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I've been playing with blocks and encountered a weird behavior. This is the interface/implementation, which just holds a block with the ability to execute it:

@interface TestClass : NSObject {
#if NS_BLOCKS_AVAILABLE
    void (^blk)(void);
#endif
}
- (id)initWithBlock:(void (^)(void))block;
- (void)exec;
@end

@implementation TestClass
#if NS_BLOCKS_AVAILABLE
- (id)initWithBlock:(void (^)(void))block {
    if ((self = [super init])) {
        blk = Block_copy(block);
    }
    return self;
}
- (void)exec {
    if (blk) blk();
}
- (void)dealloc {
    Block_release(blk);
    [super dealloc];
}
#endif
@end

While a regular instantiation and passing a regular block works:

TestClass *test = [[TestClass alloc] initWithBlock:^{
    NSLog(@"TestClass");
}];
[test exec];
[test release];

Using a block with reference to the object which is being created doesn't:

TestClass *test1 = [[TestClass alloc] initWithBlock:^{
    NSLog(@"TestClass %@", test1);
}];
[test1 exec];
[test1 release];

Error is EXC_BAD_ACCESS, stack trace on Block_copy(block); Debugger on: 0x000023b2 <+0050> add $0x18,%esp

I kept playing around, and moved the allocation code above the initialization, it worked:

TestClass *test2 = [TestClass alloc];
test2 = [test2 initWithBlock:^{
    NSLog(@"TestClass %@", test2);
}];
[test2 exec];
[test2 release];

And combining both snippets works too:

TestClass *test1 = [[TestClass alloc] initWithBlock:^{
    NSLog(@"TestClass %@", test1);
}];
[test1 exec];
[test1 release];

TestClass *test2 = [TestClass alloc];
test2 = [test2 initWithBlock:^{
    NSLog(@"TestClass %@", test2);
}];
[test2 exec];
[test2 release];

What's going on here?

share|improve this question
up vote 5 down vote accepted

In an assignment expression, the rvalue is evaluated before being assigned to the lvalue.

This means that in:

TestClass *test1 = [[TestClass alloc] initWithBlock:^{
    NSLog(@"TestClass %@", test1);
}];

the following sequence of operations is performed. Edit: as pointed out by Jonathan Grynspan, there’s no defined order for steps 1 and 2 so it could be the case that step 2 is executed before step 1.

  1. Send +alloc to TestClass
  2. Create a block that refers to test1, which hasn’t been initialised yet. test1 contains an arbitrary memory address.
  3. Send -initWithBlock: to the object created in step 1.
  4. Assign the rvalue to test1.

Note that test1 points to a valid object only after step 4.

In:

TestClass *test2 = [TestClass alloc];
test2 = [test2 initWithBlock:^{
    NSLog(@"TestClass %@", test2);
}];
[test2 exec];
[test2 release];

the sequence is:

  1. Send +alloc to TestClass
  2. Assign the rvalue to test2, which now points to a TestClass object.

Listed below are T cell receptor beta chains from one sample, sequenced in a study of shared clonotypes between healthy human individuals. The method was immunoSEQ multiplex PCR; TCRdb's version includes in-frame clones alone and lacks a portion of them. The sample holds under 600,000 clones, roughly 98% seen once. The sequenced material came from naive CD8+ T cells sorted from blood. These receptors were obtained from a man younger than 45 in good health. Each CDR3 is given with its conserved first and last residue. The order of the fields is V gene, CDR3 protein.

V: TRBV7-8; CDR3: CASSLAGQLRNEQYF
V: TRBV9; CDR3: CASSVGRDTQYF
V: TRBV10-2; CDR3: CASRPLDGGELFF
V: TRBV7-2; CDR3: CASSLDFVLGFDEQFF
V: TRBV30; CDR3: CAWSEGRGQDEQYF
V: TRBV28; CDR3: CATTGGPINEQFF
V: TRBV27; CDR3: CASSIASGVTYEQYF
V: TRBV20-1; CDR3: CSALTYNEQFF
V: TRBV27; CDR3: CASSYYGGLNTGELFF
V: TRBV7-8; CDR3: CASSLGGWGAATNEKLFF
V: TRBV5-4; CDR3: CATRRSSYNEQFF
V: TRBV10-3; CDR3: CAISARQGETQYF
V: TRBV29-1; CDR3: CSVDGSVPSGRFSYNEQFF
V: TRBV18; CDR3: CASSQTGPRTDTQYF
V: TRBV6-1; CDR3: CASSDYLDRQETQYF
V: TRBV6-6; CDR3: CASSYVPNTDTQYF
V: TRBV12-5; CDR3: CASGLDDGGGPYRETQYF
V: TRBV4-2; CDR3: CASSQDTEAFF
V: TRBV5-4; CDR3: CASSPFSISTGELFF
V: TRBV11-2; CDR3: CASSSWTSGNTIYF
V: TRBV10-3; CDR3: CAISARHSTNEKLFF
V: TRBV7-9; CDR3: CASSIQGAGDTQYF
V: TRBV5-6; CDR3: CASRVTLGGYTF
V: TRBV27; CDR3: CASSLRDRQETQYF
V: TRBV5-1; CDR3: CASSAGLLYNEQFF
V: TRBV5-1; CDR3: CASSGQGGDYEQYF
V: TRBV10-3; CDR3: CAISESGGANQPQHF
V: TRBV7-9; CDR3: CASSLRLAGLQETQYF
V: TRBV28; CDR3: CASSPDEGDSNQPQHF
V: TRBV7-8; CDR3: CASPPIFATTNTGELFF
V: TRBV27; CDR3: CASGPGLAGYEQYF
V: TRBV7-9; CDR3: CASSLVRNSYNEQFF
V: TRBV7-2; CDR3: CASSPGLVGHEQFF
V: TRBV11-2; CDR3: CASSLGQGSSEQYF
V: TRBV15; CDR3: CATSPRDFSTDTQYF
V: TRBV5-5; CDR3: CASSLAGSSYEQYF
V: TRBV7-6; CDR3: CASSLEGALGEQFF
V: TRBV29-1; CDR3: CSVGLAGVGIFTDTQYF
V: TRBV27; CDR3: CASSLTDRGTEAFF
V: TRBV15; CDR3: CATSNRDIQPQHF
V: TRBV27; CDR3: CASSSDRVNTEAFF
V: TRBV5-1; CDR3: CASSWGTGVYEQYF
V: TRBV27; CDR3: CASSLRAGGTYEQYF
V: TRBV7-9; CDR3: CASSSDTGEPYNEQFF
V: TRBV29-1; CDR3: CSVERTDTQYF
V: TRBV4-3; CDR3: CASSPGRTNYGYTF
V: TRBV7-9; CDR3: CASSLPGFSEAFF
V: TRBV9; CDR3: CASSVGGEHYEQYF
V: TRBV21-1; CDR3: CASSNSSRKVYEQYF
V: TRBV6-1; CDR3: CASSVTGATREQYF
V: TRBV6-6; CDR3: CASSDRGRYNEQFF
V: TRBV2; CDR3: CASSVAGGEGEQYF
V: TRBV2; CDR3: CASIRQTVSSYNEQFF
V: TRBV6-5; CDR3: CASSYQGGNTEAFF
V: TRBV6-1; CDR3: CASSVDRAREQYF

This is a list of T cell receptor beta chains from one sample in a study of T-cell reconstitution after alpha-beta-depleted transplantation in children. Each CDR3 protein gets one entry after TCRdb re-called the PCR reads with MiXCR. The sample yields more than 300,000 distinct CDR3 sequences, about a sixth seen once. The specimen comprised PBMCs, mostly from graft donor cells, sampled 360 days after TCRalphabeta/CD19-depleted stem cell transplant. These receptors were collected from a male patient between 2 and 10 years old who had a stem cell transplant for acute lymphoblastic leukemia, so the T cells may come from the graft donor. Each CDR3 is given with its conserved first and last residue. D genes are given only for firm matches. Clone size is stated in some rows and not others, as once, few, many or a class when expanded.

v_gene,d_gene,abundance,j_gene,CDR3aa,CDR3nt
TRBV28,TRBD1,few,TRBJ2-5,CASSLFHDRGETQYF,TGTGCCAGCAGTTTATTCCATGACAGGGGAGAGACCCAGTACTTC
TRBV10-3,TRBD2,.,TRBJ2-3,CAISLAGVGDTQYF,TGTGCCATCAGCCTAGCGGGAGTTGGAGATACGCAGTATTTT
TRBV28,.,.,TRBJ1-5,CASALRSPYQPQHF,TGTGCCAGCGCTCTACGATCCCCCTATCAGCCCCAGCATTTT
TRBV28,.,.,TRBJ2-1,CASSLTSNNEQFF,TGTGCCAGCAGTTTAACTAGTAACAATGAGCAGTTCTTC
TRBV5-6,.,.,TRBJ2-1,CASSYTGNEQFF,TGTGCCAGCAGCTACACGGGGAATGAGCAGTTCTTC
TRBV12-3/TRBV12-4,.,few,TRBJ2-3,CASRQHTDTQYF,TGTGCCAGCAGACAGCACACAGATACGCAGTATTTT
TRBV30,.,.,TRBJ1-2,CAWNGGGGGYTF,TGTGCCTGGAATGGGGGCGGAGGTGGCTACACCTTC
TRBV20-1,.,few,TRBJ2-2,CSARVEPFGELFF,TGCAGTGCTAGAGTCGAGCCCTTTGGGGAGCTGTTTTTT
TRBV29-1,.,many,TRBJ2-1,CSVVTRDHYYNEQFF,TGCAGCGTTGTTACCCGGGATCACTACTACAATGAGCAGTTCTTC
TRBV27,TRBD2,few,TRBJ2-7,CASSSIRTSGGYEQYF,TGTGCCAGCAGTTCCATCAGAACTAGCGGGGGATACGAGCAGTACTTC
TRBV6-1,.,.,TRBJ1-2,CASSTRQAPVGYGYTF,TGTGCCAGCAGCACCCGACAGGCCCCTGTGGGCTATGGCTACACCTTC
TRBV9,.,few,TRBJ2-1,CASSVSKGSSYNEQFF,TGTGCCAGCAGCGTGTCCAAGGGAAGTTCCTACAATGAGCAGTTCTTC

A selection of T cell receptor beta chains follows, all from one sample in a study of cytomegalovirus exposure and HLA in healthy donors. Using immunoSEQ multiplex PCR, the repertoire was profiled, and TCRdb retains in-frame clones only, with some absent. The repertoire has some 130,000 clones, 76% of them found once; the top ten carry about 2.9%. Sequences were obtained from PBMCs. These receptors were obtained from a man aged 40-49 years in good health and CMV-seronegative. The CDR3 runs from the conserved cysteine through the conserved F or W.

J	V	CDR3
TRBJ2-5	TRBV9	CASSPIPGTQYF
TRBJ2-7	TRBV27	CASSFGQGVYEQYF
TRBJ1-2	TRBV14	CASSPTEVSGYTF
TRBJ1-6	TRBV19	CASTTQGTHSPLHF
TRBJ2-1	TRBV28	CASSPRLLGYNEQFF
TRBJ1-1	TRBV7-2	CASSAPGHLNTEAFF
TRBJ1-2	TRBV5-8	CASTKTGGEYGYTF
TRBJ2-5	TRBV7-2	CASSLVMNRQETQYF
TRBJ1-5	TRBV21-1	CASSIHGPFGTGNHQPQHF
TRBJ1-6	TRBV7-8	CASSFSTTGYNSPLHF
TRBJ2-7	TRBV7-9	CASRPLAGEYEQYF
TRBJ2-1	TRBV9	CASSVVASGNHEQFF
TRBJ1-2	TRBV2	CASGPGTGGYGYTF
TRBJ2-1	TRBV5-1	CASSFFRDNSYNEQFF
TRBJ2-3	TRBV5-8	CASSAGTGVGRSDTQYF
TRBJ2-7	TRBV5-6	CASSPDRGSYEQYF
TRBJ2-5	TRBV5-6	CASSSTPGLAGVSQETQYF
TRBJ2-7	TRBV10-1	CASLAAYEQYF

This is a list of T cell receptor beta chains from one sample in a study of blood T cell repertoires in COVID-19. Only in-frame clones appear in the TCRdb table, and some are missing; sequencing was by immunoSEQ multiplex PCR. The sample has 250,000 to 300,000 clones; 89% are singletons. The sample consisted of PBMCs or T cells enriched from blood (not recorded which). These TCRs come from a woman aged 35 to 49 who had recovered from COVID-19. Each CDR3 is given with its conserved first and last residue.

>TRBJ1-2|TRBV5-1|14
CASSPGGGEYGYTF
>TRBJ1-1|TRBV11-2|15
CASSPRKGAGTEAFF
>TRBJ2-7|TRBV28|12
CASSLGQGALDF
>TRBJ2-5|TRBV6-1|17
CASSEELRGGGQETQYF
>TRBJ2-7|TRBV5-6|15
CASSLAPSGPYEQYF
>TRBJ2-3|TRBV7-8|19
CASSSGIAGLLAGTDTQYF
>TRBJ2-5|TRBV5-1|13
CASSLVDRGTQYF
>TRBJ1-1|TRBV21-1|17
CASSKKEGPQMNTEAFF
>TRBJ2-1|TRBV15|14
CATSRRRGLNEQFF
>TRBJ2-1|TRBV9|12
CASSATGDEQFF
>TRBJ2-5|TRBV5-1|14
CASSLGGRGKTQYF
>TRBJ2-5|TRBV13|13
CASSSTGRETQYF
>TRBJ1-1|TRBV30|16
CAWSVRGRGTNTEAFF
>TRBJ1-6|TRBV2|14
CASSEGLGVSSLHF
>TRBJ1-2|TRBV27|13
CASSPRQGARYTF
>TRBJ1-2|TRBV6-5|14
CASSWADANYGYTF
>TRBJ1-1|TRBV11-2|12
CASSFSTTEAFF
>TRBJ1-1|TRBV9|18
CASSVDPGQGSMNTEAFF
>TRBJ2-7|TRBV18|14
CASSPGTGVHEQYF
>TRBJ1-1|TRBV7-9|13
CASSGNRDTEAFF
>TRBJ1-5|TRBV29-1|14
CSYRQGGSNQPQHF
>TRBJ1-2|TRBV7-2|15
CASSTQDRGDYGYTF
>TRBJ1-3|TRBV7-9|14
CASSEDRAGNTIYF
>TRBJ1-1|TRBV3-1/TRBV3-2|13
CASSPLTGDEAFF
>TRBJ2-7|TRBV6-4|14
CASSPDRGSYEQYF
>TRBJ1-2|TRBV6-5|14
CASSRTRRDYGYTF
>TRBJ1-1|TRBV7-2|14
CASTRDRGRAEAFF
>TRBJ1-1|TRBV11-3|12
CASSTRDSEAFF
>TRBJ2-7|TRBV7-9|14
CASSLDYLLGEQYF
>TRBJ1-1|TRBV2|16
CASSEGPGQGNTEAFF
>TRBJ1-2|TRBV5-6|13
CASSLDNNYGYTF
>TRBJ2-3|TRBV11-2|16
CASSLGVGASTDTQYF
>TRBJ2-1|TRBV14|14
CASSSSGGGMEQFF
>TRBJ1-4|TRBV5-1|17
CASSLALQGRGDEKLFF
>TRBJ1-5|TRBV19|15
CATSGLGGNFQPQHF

3. Create a block that refers to test2, which points to the TestClass object per step 2.
  4. Send -initWithBlock: to test2, which was correctly assigned in step 2.
  5. Assign the rvalue to test2.
share|improve this answer
2  
Actually, the order of evaluation between [TestClass alloc] and ^{ ... } is undefined. At the C level, both are evaluated as arguments to -initWithBlock:, so the block could actually be created before [TestClass alloc] is called. :) – Jonathan Grynspan May 18 '11 at 23:20
    
@Jonathan Indeed! I’ve edited the answer accordingly. – Bavarious May 18 '11 at 23:23
    
Thanks, that makes sense, this is why I tried to split the statements. But how come it works when both non-working snippet and working snippet are combined? – elado May 18 '11 at 23:26
    
@elado It doesn’t, at least not reliably. It depends on what test1 contains before the assignment, which is undefined. – Bavarious May 18 '11 at 23:31
    
@elado Also, you’re not returning self in your -init… method. – Bavarious May 18 '11 at 23:31

The problem is that when a block is created, it will copy (make a separate copy) of any non-__block variables it captures. Since test1 is uninitialized at the time your block is created, you will be using an uninitialized pointer for test1 when you run the block.

The proper solution is to declare test1 with __block. That way, state is shared between the block and the enclosing scope, and after test1 is assigned in the enclosing scope, the block can access the changed value:

__block TestClass *test1;
test1 = [[TestClass alloc] initWithBlock:^{
    NSLog(@"TestClass %@", test1);
}];
[test1 exec];
[test1 release];

p.s. The 3rd example (doing alloc before and then assigning the result of init) is not reliable because in general an object's init method is not guaranteed to return the object it is called on (init is allowed to deallocate itself and return nil if it failed, for example).


Update: The above code is only for MRC, as __block variables are not retained by the block.

But in ARC, the above code will cause a retain cycle, as __block object pointer variables are by default retained by the block. In ARC, the correct code is:

TestClass *test1;
__block __weak TestClass *weakTest1;
weakTest1 = test1 = [[TestClass alloc] initWithBlock:^{
    NSLog(@"TestClass %@", weakTest1);
}];
[test1 exec];
share|improve this answer

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